Over MU’s final six games, the Tigers posted a minus-38.3 net rating with Diarra on the floor. By that point, teams had started targeting him in ball screens, pulling him off the baseline and opening up the lane. Meanwhile, MU’s defensive rebounding got worse—slipping by four percentage points—when Diarra logged minutes.
But the numbers show his presence was a bigger drag on the offensive end. Mizzou went from elite efficiency (1.22 PPP) to slightly below average (0.98 PPP) when Diarra manned the five spot. And as we’ve noted in prior reviews, using Diarra meant swapping in a play finisher for a playmaking big in Kobe Brown or a stretch option in Noah Carter. That’s fine—as a theory. In reality, Diarra posted just 0.87 PPP on shots taken around the rim, ranking in the ninth percentile nationally, per Synergy Sports tracking data.
As we’ve repeatedly noted, taking Diarra last spring meant a measure of patience. However, Diarra needed to demonstrate he could, at a minimum, hold the line defensively, keep MU competitive on the backboards, and convert high-quality shots. That simply didn’t happen.
Maybe another offseason of development would have spurred a breakout. But MU’s staff senses the chance to capitalize on momentum from a stellar debut season. And it meant the clock ran out on Mo.
Mohamed Diarra | Top-5 Lineups | 2022-23
The first lineup reinforces the assessment offered above.
Playing Diarra with four other starters, and giving Carter a break, created a 76-point swing in scoring margin, while MU’s net rating plummeted by almost 47 points per 100 possessions. When Gates sat Gholston and Carter, the difference in net rating crashed again, landing at minus-41 points per 100 possessions.
Let’s start with the defensive numbers.
On paper, Diarra grades out better than Carter at guarding rim attempts. But the problem, as we’ve mentioned, is Mo spent a lot of time away from the restricted area. MU’s switch-heavy scheme required him to guard in space, and opponents used it as leverage. They might attack him directly with guard off the bounce. Or they might have their big roll to lane and bury a smaller Tiger defender. Maybe that created an easy rim attempt. Sometimes, MU’s help rotations created kickouts, putting the shell under strain. The structure of MU’s defense didn’t allow Diarra to camp at the restricted area.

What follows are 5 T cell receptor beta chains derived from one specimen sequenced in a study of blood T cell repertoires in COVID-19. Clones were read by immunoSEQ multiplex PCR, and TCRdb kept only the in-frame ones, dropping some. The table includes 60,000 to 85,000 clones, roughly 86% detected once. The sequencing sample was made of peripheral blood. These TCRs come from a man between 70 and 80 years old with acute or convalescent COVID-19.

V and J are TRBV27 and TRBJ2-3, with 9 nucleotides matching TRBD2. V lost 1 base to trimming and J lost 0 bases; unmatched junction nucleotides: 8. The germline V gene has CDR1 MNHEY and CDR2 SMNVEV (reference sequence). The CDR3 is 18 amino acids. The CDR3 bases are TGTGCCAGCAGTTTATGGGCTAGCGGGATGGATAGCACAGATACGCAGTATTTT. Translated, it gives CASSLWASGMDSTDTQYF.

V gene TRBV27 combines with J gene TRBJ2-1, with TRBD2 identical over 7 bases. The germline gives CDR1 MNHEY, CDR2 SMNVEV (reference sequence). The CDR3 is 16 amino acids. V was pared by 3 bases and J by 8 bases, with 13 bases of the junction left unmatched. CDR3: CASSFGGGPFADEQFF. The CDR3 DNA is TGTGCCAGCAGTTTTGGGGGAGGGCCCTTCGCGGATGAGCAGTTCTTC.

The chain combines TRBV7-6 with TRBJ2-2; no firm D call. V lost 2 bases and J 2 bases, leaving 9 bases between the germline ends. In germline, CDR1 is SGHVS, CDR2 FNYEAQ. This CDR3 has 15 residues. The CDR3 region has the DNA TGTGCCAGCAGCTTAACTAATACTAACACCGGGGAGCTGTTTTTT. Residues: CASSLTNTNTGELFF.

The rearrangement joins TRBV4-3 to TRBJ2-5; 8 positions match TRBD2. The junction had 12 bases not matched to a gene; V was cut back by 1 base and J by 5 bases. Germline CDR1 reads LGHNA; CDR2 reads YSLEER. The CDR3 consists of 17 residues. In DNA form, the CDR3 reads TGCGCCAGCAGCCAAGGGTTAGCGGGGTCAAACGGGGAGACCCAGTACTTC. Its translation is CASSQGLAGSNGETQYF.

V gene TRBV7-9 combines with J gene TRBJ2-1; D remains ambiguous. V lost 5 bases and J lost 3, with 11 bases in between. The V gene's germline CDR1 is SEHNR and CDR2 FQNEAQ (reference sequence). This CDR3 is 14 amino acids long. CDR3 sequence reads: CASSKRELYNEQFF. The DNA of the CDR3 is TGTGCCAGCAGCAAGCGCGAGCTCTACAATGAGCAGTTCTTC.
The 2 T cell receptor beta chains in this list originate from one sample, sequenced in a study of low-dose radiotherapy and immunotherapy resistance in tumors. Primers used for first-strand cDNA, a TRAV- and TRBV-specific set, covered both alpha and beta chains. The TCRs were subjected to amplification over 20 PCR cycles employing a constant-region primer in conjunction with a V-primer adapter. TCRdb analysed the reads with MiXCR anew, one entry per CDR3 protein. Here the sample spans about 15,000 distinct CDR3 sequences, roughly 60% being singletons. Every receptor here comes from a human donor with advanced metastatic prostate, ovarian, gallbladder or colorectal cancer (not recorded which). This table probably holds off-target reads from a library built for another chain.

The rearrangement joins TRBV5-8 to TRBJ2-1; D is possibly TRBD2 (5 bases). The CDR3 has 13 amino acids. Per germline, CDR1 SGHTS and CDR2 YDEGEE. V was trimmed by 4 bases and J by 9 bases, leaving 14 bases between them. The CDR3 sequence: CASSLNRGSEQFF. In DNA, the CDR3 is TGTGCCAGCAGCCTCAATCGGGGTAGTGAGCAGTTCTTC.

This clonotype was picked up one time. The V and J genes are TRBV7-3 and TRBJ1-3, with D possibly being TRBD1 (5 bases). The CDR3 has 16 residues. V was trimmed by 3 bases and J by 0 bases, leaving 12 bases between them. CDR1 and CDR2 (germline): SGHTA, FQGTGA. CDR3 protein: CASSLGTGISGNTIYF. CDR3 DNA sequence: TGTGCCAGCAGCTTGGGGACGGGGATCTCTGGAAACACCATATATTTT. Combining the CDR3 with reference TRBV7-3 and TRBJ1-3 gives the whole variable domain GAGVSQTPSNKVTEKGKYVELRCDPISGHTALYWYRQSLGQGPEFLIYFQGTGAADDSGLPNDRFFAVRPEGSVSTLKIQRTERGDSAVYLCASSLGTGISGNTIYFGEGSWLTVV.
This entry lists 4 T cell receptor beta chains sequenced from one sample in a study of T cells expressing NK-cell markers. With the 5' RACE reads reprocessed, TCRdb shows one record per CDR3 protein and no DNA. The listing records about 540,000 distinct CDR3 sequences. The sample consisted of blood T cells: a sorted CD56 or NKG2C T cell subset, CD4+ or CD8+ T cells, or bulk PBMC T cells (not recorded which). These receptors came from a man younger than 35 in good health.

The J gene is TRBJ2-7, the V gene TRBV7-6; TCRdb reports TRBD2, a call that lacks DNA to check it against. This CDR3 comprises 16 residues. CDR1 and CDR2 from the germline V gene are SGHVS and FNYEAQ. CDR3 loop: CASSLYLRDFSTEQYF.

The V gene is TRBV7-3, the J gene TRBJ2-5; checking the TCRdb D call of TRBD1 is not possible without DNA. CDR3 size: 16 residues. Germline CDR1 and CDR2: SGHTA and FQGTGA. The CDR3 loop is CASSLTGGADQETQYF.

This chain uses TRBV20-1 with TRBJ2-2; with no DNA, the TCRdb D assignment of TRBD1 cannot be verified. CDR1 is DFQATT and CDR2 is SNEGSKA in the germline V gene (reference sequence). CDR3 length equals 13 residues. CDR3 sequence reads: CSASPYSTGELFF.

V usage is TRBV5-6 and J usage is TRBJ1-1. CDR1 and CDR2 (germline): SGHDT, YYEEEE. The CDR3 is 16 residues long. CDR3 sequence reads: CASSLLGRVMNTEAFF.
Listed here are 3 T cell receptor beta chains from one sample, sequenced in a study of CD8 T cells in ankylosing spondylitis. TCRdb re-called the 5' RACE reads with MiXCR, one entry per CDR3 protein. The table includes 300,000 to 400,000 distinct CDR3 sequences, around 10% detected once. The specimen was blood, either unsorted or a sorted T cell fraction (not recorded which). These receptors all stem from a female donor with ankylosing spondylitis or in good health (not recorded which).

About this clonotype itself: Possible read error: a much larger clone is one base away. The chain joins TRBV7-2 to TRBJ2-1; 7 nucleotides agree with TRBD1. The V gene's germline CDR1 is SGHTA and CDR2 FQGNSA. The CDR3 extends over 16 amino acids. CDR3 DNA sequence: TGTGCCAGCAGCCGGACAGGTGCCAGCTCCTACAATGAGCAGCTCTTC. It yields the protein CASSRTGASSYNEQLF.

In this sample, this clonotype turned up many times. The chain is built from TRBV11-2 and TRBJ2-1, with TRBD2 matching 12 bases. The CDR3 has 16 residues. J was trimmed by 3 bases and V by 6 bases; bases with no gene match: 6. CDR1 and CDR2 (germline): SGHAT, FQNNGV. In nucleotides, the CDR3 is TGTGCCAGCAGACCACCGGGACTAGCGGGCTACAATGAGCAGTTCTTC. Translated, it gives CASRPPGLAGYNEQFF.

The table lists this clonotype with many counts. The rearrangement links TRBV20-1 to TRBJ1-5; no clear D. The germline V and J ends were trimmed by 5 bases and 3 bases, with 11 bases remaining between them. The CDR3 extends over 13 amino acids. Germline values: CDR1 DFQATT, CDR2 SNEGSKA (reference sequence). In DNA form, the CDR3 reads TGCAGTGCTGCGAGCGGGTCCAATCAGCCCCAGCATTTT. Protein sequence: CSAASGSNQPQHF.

Offensively, you see cost incurred by subtracting too much playmaking or spacing. For example, in the second lineup, Gholston’s absence takes away an advantage creator and isolation threat. Meanwhile, Carter’s not around to act as a connective element who can also step out and keep driving lanes clear, whether that’s by spotting up in the corner or popping after a ball screen.
With the remaining lineups, though, at least one of those ingredients is still present.
That’s why Diarra proved vexing. Yes, he was nominally bigger, but playing him for long stretches wasn’t additive. If you need more evidence, inspect the bigs that MU is doggedly pursuing in the portal. None of them are as skilled as Diarra, but each has shown they can control the boards, anchor a defense, and convert meat-and-potato plays in the paint.
All in all, Diarra looked to be one of Gates’ earliest project players at Missouri. At his peak, Diarra could have been a scary stretch-five that held down the painted area at Mizzou.
Instead, he will be moving on to greener pastures in an effort to pursue his true potential. At the end of the day, you can’t blame him for wanting to become the best player he can be and find an environment that suits him the best.
It remains to be seen what roster Diarra lands on, but he would likely thrive in a similarly up-tempo system thanks to his athleticism and ability to run the floor well. I would imagine he ends up at a high mid-major and settles into his own given the right coaching staff.
In a best-case scenario for Diarra, he becomes a reliable scorer from behind the arc and in the post, puts on 10-15 more pounds and embraces being a physical presence on the boards this offseason. That would fix many of the lapses we saw from him this season and make him much more reliable on the defensive end.
In my eyes, Diarra can be a major X-factor for a team in 2023-24. With how nimble he is for his size, the Parisian could be a high-energy five-man that can spark a team on both ends of the floor,